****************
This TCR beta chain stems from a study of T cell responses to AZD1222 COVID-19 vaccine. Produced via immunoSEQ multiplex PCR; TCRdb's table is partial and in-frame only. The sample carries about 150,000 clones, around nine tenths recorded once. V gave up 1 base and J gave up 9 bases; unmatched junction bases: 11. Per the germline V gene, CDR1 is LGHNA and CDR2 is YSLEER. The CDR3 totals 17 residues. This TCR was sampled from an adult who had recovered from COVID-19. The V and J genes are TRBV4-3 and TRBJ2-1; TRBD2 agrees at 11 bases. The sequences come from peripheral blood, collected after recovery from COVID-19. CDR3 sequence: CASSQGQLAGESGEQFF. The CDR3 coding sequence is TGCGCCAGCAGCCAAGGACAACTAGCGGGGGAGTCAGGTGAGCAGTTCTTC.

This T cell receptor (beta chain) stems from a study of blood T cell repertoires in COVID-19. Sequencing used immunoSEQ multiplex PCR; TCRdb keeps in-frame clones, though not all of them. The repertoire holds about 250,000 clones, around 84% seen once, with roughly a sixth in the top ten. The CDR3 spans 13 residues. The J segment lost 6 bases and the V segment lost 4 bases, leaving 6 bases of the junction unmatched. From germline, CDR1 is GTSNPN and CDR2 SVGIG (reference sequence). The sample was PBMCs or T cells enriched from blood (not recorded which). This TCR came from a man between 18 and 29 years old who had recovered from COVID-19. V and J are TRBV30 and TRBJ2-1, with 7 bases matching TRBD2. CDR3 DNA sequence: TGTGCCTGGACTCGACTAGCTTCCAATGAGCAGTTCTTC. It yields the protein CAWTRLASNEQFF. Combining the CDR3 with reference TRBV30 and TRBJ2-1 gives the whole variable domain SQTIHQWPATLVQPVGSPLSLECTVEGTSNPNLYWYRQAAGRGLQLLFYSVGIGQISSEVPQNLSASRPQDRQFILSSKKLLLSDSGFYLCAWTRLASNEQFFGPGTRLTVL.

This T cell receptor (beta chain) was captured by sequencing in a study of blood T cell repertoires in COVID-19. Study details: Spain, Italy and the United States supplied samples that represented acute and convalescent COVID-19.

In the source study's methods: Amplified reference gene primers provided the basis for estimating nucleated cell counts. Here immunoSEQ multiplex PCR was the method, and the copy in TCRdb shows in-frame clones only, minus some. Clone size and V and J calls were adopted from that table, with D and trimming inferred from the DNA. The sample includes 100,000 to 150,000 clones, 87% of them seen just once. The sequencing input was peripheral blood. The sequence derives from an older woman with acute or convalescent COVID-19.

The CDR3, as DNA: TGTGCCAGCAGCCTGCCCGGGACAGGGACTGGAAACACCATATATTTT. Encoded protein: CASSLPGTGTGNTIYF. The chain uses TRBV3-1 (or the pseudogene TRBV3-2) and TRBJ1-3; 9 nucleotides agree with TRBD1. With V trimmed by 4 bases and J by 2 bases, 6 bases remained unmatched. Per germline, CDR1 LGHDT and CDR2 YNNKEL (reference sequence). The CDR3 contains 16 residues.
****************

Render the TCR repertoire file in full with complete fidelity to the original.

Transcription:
This TCR beta chain stems from a study of T cell responses to AZD1222 COVID-19 vaccine. Produced via immunoSEQ multiplex PCR; TCRdb's table is partial and in-frame only. The sample carries about 150,000 clones, around nine tenths recorded once. V gave up 1 base and J gave up 9 bases; unmatched junction bases: 11. Per the germline V gene, CDR1 is LGHNA and CDR2 is YSLEER. The CDR3 totals 17 residues. This TCR was sampled from an adult who had recovered from COVID-19. The V and J genes are TRBV4-3 and TRBJ2-1; TRBD2 agrees at 11 bases. The sequences come from peripheral blood, collected after recovery from COVID-19. CDR3 sequence: CASSQGQLAGESGEQFF. The CDR3 coding sequence is TGCGCCAGCAGCCAAGGACAACTAGCGGGGGAGTCAGGTGAGCAGTTCTTC.

This T cell receptor (beta chain) stems from a study of blood T cell repertoires in COVID-19. Sequencing used immunoSEQ multiplex PCR; TCRdb keeps in-frame clones, though not all of them. The repertoire holds about 250,000 clones, around 84% seen once, with roughly a sixth in the top ten. The CDR3 spans 13 residues. The J segment lost 6 bases and the V segment lost 4 bases, leaving 6 bases of the junction unmatched. From germline, CDR1 is GTSNPN and CDR2 SVGIG (reference sequence). The sample was PBMCs or T cells enriched from blood (not recorded which). This TCR came from a man between 18 and 29 years old who had recovered from COVID-19. V and J are TRBV30 and TRBJ2-1, with 7 bases matching TRBD2. CDR3 DNA sequence: TGTGCCTGGACTCGACTAGCTTCCAATGAGCAGTTCTTC. It yields the protein CAWTRLASNEQFF. Combining the CDR3 with reference TRBV30 and TRBJ2-1 gives the whole variable domain SQTIHQWPATLVQPVGSPLSLECTVEGTSNPNLYWYRQAAGRGLQLLFYSVGIGQISSEVPQNLSASRPQDRQFILSSKKLLLSDSGFYLCAWTRLASNEQFFGPGTRLTVL.

This T cell receptor (beta chain) was captured by sequencing in a study of blood T cell repertoires in COVID-19. Study details: Spain, Italy and the United States supplied samples that represented acute and convalescent COVID-19.

In the source study's methods: Amplified reference gene primers provided the basis for estimating nucleated cell counts. Here immunoSEQ multiplex PCR was the method, and the copy in TCRdb shows in-frame clones only, minus some. Clone size and V and J calls were adopted from that table, with D and trimming inferred from the DNA. The sample includes 100,000 to 150,000 clones, 87% of them seen just once. The sequencing input was peripheral blood. The sequence derives from an older woman with acute or convalescent COVID-19.

The CDR3, as DNA: TGTGCCAGCAGCCTGCCCGGGACAGGGACTGGAAACACCATATATTTT. Encoded protein: CASSLPGTGTGNTIYF. The chain uses TRBV3-1 (or the pseudogene TRBV3-2) and TRBJ1-3; 9 nucleotides agree with TRBD1. With V trimmed by 4 bases and J by 2 bases, 6 bases remained unmatched. Per germline, CDR1 LGHDT and CDR2 YNNKEL (reference sequence). The CDR3 contains 16 residues.